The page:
20 C.F.R. § 10.23(b) (1980). This provision does not, however, provide a remedy to the injured party. A Bivens type of action under the Fifth Amendment is superior to this regulation in that it combines deterrent and remedial effects. Cf. Carlson v. Green, 446 U.S. at 21, 100 S. Ct. at 1473 (discussing superiority of deterrent effect of Bivens remedy over Federal Tort Claims Act remedy).

[5] As we discuss below, this question is relevant to the measure of recoverable damages. See Carey v. Piphus, 435 U.S. 247, 260, 261 n. 16, 98 S. Ct. 1042, 1050, 1051 n. 16, 55 L. Ed. 2d 252; Bishop v. Tice, 622 F.2d 349, 357 n. 17 (8th Cir. 1980).

[6] The Court noted that "a purpose of procedural due process is to convey to the individual a feeling that the government has dealt with him fairly, as well as to minimize the risk of mistaken deprivations of protected interests." Carey v. Piphus, 435 U.S. at 261-62, 98 S. Ct. at 1051.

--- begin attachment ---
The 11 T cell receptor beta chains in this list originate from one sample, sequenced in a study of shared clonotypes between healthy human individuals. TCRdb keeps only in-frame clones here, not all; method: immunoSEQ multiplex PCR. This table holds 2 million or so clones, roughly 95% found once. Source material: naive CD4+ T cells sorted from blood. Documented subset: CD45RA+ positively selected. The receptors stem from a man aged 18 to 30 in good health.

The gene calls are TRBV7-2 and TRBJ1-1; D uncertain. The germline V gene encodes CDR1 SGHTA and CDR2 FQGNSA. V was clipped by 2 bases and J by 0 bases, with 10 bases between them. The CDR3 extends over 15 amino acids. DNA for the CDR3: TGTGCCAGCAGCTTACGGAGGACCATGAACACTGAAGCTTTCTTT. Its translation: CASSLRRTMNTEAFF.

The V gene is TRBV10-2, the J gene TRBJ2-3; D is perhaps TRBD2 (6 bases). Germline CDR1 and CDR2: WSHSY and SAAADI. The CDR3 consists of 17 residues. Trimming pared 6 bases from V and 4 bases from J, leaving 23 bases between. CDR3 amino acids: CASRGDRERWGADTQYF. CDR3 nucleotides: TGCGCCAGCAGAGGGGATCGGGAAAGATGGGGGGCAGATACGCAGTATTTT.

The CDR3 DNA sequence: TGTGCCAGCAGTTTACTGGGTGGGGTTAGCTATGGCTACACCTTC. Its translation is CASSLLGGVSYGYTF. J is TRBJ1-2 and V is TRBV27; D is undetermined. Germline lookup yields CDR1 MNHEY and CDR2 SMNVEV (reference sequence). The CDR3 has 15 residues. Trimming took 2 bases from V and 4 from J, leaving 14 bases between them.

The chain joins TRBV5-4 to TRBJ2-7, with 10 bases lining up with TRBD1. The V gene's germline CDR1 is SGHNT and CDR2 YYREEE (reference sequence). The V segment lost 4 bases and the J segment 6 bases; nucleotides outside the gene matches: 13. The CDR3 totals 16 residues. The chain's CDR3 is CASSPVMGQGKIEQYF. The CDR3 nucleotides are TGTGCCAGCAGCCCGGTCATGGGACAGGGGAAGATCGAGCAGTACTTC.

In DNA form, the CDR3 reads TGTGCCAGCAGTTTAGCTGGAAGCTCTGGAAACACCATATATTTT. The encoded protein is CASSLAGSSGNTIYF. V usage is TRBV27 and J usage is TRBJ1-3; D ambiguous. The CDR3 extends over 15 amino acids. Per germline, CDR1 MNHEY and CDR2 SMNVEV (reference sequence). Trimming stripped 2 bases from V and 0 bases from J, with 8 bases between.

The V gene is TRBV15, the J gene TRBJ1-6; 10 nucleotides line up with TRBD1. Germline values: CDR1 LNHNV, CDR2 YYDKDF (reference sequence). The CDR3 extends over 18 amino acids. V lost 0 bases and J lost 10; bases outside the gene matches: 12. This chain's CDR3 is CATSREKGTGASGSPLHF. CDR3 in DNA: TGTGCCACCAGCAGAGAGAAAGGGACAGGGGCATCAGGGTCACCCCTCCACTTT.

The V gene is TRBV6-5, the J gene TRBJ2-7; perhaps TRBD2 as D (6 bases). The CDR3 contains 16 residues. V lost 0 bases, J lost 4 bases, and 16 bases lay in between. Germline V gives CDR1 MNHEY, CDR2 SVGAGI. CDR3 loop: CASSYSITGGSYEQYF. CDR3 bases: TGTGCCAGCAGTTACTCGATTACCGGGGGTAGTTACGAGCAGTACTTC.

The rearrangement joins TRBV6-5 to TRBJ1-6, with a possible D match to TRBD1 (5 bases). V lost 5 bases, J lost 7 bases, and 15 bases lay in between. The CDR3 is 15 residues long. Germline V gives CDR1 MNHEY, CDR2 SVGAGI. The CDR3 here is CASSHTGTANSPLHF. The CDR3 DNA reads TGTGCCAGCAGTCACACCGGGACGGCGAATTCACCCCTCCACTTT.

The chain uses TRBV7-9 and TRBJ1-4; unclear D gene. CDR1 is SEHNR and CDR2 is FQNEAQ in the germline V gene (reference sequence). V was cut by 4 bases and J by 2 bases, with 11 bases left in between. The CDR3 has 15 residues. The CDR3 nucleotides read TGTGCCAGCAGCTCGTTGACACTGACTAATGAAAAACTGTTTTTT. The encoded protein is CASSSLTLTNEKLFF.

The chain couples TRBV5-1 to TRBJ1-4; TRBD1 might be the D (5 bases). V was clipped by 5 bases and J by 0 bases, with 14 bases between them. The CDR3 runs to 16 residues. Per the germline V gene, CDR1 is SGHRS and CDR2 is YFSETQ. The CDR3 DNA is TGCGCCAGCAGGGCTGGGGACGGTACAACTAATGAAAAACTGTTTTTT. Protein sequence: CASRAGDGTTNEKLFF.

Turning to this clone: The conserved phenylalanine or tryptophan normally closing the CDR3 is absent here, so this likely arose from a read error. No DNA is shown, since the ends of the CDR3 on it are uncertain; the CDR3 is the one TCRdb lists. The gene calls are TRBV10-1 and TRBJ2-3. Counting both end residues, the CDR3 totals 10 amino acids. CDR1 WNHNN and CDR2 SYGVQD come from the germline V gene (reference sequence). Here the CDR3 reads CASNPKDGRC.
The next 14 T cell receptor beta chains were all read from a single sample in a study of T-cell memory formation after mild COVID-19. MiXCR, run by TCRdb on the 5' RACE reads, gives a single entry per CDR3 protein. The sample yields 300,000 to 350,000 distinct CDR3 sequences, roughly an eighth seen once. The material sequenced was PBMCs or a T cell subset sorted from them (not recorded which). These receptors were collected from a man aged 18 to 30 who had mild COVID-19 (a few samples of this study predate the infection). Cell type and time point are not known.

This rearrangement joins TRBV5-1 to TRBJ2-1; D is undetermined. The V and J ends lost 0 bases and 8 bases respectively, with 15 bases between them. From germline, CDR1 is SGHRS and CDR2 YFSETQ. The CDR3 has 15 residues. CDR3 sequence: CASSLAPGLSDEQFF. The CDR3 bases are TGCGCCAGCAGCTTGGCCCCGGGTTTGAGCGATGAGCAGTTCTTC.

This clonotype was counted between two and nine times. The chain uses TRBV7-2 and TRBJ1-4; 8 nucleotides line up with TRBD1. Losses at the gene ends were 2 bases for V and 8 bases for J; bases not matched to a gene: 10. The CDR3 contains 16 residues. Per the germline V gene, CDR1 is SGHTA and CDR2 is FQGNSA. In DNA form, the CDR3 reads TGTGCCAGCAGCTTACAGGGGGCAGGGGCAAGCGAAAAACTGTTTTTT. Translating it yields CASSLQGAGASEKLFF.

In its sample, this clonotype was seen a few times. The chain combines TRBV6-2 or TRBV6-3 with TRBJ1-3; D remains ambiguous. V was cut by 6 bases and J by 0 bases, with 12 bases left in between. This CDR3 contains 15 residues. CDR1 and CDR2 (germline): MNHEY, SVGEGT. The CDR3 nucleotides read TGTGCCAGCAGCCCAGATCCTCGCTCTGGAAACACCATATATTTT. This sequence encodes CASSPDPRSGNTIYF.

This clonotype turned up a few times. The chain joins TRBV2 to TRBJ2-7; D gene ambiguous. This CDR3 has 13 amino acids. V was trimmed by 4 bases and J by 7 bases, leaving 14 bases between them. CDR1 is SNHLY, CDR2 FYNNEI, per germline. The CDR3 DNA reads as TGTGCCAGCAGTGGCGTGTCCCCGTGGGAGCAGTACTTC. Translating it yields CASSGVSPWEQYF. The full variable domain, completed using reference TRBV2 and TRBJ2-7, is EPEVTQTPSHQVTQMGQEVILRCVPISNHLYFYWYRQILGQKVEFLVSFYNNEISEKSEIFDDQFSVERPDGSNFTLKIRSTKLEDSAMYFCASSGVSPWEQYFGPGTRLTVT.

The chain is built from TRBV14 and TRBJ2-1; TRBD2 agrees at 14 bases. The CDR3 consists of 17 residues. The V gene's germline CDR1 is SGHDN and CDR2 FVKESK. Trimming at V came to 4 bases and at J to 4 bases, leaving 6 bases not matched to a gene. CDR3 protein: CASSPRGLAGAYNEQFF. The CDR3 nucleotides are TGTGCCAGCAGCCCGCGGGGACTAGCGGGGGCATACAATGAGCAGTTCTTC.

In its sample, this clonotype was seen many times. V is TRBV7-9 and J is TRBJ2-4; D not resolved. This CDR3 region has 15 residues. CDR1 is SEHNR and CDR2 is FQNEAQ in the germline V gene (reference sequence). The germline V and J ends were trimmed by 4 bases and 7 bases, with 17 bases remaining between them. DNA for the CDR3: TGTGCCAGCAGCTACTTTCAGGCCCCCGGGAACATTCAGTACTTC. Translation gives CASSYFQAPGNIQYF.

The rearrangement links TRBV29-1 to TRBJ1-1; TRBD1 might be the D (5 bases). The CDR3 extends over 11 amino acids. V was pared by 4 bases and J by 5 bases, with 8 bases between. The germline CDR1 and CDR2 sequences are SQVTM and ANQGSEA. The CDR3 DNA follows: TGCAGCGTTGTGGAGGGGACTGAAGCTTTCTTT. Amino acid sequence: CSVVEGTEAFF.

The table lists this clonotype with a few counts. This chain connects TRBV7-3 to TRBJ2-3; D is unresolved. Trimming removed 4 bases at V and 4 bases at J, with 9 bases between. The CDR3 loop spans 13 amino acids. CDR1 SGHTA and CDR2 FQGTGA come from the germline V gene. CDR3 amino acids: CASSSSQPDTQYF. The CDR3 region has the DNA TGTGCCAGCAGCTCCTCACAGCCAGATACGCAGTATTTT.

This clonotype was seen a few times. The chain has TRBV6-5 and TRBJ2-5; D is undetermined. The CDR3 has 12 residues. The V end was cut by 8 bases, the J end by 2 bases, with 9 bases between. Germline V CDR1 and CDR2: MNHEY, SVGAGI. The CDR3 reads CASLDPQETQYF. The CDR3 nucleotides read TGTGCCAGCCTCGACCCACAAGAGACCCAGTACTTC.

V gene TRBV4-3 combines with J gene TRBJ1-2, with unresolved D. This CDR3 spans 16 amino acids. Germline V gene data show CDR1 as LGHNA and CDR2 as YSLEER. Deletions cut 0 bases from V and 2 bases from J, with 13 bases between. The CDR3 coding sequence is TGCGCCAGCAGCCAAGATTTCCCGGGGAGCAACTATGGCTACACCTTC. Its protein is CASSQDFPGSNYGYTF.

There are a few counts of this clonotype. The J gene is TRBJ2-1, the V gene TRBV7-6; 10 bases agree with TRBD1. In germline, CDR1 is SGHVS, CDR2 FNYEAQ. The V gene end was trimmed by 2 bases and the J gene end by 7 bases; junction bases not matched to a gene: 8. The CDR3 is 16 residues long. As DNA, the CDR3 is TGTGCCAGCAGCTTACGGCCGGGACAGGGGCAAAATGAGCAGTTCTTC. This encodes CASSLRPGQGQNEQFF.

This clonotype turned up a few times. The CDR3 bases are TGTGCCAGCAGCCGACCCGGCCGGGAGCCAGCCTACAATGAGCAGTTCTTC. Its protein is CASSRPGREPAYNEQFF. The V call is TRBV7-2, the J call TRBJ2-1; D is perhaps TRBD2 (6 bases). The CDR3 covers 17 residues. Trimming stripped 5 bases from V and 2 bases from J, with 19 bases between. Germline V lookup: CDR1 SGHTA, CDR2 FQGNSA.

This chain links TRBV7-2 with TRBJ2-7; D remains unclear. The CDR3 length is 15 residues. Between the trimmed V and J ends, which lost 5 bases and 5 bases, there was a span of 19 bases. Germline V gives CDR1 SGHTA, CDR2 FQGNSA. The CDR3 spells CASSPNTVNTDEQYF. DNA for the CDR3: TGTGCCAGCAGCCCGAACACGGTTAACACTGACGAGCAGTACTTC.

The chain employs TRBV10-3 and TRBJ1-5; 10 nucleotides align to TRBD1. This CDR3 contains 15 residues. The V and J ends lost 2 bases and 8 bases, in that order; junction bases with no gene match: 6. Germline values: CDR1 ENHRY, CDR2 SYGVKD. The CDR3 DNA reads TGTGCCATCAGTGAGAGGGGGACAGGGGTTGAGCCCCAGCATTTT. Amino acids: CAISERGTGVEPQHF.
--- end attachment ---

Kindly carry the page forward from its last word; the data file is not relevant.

[7] The Supreme Court finally concluded that even absent proof of actual damages and even if the suspensions themselves were justified, plaintiffs would still be entitled to recover nominal damages not exceeding one dollar. Carey v. Piphus, 435 U.S. at 267, 98 S. Ct. at 1054.

[8] This does not require a relitigation of the substantive claim presented to the DOL. Rather, plaintiff, in order to prevail on this issue must show that the procedural defects themselves prejudiced his claim. As indicated, we express no opinion as to the merits of plaintiff's claim in this or any other respect.